• In the book, Merry and Pippin convince the Ents to fight against Saruman. In the movie, Treebeard is reluctant to join either side in the war, and Merry has to trick him into walking near Isengard and seeing the devastation for himself. I like Merry's having to do something clever (any redeeming moments are welcome for those two troublemakers), and it's really effective on film to see the horror of deforestation from an Ent's perspective.
  • In the movie, but not in the book, the elves come to the aid of the Rohirrim at Helm's Deep. This led to some cool fight scenes and gave Viggo Mortensen the chance to speak a little more Elvish. More important, though, the alliance between elves and men is one of the recurring themes of the epic, and it's thrilling to see the Anglo-Saxon-like Rohirrim and the numinous Elves fighting together.

I also noted two differences that I thought took away from the story:

  • Tolkien's Faramir is immune to the Ring's temptation, while Jackson's Faramir actually kidnaps Frodo and tries to bring him back to Gondor. I believe that Jackson is making the point that all men are corruptible, but the point of Faramir in the story is just the opposite. He represents the noblest tendencies remaining in the fallen race of Gondor, the nobility of Númenor that persists in his line. In the movie, he wants to steal the ring, but in the book, he says to Sam, "Not if I found it on the highway would I take it."
  • On a related note, the sibling rivalry between Boromir and Faramir is played up much too strongly in the movie. Mostly, I don't like Jackson's interpretation of Denethor (who doesn't even appear in the book until The Return of the King). The Steward should be mad with despair, for regardless of whether Mordor or Gondor prevails in the war, the reign of the Stewards will end. He should have a sense of mortality and impending doom on a grand scale, not just for himself but for his family, as if he had failed his noble ancestors. With such a hopeless outlook, he should have no interest in playing favorites between his sons.

On balance, I consider the book and the movie to be complementary ways of telling the story. Tolkien's writing is strongly visual, presenting a challenge to which Jackson's production design responds admirably (while also working wonders for the New Zealand tourist board).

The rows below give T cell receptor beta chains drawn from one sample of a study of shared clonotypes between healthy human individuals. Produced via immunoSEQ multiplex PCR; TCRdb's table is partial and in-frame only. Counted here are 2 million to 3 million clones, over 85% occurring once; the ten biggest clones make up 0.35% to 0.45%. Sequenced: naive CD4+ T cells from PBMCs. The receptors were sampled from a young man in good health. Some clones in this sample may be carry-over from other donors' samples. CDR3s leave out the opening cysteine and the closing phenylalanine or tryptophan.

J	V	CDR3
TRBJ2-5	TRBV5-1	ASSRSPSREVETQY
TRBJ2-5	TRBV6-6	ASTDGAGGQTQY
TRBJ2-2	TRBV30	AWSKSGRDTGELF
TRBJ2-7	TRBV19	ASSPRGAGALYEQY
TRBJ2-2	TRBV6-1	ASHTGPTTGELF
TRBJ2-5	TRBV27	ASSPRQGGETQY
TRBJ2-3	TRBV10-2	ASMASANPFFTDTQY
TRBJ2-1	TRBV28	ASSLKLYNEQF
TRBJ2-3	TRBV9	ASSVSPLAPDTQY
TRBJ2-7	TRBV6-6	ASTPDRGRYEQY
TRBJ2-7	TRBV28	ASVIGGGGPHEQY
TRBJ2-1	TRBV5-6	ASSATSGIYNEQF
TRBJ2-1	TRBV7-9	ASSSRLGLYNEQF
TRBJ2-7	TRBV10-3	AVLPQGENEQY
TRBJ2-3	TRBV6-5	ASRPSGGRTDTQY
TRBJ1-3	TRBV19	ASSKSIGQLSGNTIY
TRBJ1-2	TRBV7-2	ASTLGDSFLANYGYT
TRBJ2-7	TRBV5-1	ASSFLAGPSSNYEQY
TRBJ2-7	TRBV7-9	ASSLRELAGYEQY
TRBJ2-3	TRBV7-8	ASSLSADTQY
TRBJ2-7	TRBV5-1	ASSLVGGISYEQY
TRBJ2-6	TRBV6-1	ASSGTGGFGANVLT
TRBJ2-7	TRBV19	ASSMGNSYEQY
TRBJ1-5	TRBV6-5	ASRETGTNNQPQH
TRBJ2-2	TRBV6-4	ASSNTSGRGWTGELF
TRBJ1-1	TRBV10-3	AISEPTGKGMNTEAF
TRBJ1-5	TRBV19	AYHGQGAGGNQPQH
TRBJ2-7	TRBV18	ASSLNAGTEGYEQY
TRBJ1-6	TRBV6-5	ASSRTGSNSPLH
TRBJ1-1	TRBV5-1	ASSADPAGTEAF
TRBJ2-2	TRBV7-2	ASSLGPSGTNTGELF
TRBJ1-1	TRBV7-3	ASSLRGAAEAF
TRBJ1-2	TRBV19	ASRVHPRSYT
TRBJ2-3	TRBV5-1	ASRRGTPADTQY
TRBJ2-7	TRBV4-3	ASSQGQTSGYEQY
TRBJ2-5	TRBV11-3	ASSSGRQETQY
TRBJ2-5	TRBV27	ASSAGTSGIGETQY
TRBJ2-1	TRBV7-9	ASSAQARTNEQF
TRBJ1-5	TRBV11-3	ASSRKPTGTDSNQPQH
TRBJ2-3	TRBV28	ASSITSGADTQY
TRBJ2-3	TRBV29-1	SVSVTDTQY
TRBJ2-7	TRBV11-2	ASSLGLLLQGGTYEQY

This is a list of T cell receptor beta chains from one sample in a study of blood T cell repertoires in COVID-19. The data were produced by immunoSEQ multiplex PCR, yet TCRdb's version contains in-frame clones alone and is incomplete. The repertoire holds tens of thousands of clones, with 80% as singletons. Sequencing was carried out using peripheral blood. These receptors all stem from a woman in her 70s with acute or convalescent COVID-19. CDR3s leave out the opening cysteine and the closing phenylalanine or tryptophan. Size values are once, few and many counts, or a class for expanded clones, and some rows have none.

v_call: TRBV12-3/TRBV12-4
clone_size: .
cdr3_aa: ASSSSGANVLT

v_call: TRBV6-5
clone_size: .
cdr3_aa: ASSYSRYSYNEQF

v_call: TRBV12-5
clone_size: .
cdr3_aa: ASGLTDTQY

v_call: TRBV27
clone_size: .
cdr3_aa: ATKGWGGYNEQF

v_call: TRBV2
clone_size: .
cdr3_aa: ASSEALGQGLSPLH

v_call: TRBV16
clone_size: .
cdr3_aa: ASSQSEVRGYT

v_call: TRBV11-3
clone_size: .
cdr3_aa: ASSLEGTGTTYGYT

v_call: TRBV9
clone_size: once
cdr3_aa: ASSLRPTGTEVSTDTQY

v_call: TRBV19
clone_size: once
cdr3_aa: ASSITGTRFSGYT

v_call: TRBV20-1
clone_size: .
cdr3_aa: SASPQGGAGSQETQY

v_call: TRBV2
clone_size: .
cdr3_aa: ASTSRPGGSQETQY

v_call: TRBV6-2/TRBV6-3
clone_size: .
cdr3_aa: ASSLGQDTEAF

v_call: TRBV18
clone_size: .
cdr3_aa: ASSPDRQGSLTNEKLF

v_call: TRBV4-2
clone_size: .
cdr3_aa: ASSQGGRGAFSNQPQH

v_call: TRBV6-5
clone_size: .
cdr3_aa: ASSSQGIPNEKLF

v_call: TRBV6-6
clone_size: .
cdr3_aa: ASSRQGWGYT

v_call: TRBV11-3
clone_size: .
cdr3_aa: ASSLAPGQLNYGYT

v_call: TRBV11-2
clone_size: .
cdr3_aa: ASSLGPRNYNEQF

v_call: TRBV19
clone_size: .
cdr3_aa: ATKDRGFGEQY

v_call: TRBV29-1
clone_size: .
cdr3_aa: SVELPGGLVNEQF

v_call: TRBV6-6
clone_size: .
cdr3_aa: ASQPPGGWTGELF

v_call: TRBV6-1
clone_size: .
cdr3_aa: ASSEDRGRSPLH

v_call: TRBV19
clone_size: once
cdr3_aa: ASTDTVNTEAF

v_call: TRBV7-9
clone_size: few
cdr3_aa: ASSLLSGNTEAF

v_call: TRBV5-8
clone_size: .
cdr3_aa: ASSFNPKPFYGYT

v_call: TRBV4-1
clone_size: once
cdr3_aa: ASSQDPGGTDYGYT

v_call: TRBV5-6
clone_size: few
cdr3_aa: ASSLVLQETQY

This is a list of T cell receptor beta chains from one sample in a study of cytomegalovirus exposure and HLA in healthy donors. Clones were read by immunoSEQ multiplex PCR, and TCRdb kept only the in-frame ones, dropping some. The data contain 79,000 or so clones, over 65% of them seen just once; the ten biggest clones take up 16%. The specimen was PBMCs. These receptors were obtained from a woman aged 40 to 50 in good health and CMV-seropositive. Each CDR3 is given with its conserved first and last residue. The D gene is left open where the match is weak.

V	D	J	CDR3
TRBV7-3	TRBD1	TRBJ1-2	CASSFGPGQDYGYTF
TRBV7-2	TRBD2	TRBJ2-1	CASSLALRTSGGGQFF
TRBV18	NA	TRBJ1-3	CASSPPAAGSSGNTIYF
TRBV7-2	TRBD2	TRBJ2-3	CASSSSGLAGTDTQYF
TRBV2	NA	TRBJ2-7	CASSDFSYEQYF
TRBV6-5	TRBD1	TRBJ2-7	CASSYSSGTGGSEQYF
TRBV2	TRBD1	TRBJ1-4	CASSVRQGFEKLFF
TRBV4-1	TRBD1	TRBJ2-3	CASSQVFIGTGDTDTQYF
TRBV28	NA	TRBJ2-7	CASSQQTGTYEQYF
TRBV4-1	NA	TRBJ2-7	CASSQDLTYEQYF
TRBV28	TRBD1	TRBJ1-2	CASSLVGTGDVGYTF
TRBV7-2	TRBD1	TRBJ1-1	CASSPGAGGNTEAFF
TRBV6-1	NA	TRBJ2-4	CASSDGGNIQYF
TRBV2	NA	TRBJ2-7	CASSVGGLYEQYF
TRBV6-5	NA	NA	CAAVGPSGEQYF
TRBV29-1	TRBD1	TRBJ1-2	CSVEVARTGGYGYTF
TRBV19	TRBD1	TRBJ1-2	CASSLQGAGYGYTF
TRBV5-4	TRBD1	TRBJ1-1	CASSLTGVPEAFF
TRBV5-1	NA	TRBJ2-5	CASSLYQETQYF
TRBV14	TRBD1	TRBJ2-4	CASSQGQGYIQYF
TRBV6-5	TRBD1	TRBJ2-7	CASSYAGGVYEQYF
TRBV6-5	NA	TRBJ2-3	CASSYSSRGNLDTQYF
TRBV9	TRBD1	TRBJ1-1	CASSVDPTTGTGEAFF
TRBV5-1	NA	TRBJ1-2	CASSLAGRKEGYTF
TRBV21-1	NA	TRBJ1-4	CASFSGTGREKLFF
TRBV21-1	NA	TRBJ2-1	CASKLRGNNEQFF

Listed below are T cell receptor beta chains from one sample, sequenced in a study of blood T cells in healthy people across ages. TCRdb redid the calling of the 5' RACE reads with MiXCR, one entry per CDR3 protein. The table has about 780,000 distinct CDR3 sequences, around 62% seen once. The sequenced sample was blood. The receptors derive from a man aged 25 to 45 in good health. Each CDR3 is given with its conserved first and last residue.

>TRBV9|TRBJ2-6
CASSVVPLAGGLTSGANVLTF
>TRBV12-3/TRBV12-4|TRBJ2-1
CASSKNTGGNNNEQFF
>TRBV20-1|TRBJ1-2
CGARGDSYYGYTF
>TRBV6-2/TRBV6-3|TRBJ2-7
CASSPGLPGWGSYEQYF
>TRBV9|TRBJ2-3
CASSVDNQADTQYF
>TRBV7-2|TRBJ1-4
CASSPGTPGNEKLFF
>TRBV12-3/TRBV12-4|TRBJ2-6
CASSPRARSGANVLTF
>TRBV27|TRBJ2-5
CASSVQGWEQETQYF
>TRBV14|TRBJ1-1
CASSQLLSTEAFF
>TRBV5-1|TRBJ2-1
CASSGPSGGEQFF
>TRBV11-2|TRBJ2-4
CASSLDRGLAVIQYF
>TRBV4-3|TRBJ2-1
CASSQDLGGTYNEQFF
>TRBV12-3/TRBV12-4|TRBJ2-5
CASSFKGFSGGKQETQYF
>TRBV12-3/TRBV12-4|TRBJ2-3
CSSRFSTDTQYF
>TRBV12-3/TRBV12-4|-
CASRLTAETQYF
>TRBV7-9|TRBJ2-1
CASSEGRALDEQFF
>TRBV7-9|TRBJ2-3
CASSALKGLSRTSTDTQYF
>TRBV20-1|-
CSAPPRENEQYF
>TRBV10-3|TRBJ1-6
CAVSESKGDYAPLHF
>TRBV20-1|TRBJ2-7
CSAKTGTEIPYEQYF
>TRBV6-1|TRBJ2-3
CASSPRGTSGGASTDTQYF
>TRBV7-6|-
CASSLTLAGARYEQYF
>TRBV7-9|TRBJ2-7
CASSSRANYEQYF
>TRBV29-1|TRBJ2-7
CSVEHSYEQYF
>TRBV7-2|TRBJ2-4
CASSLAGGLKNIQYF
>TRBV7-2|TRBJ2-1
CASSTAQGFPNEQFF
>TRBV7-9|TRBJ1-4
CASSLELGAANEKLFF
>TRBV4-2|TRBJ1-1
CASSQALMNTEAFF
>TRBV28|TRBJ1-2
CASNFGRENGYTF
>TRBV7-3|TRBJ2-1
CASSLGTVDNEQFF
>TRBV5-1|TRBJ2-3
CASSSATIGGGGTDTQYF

The Penelopiad

Author: Margaret Atwood
Year: 2005
Genre: Literary fiction / Mythology

Margaret Atwood retells the story of the Odyssey from Penelope's point of view, interspersed with commentary from the twelve maids that Odysseus kills after his return to Ithaca. These days, there seems to be a trend of new fiction based on classic literature (see Finn and March), and Penelope is an obvious character to pick up, especially for someone like Margaret Atwood.

The book did have its interesting parts. I liked the look at Penelope's early days as a sheltered princess in Sparta, ugly-duckling cousin to the slutty Helen. It's easy to forget that those mythological royal families had more intermarriage than the 19th century crowns of Europe, and that characters who are generally considered to symbolize different aspects of femininity are also people who would have known each other. In fact, I'd say in general that Atwood succeeds when she reconsiders mythological characters as people, rather than symbols.

Unfortunately, though, through most of the book, she uses the characters of the Odyssey as symbols that suit her own agenda. Her treatment of the maids is the most glaring example: in Homer's version, it's true that they are needlessly slaughtered by Odysseus and Telemachus, but there's not much more to say about them. Atwood inflates them into figures of more importance by saying it over and over, albeit in different literary forms: there's free-verse poetry, folk music, courtroom drama, and even a sea shanty. The introduction notes that "the maids form a chanting and singing Chorus," but this isn't the sort of chorus you'll find in Aeschylus; rather than commenting on the action of the main story, they have their own story to tell. And to repeat. In the end, I didn't feel sorry for them anymore, just guilty and defensive on behalf of men for the mistreatment of women throughout the history of the world.


Author: David Almond
Year: 1998
Genre: Children's fantasy

This is a dreamy, mystical story about a young man named Michael who is trying to deal with life crises that are bigger than he is: a new home, an unwell infant sister, and his parents' being distracted by all that, leaving him to work things out for himself. Plus, there's a man with wings living in the garage, suffering from arthritis, living on aspirin, Chinese takeout, and beer, and waiting to die.

It's a story about balancing the spiritual and the material, two tendencies that are symbolized by our young hero's friends. With his school buddies, Coot and Leakey, he stars at soccer and clowns around. His companion in his personal struggles, however, is his next-door neighbor Mina. She does not go to school, but is receiving an education at home that involves birding, sculpture, and William Blake. Michael stays at home for some time exploring an old abandoned house with Mina and meeting the mysterious Skellig in the middle of the night, while he builds the inner resources to deal with his life's problems. There's a difficult scene, drawing on the story's symbolism as well as the trials of friendship among 12-year-olds, in which Michael's school friends come to visit him at home, and he joins in their mockery of Mina. It's clear that Michael's place is in the world, but he hasn't truly come to terms with things until he can return to school, to be friends with Leakey and Coot, and also with Mina.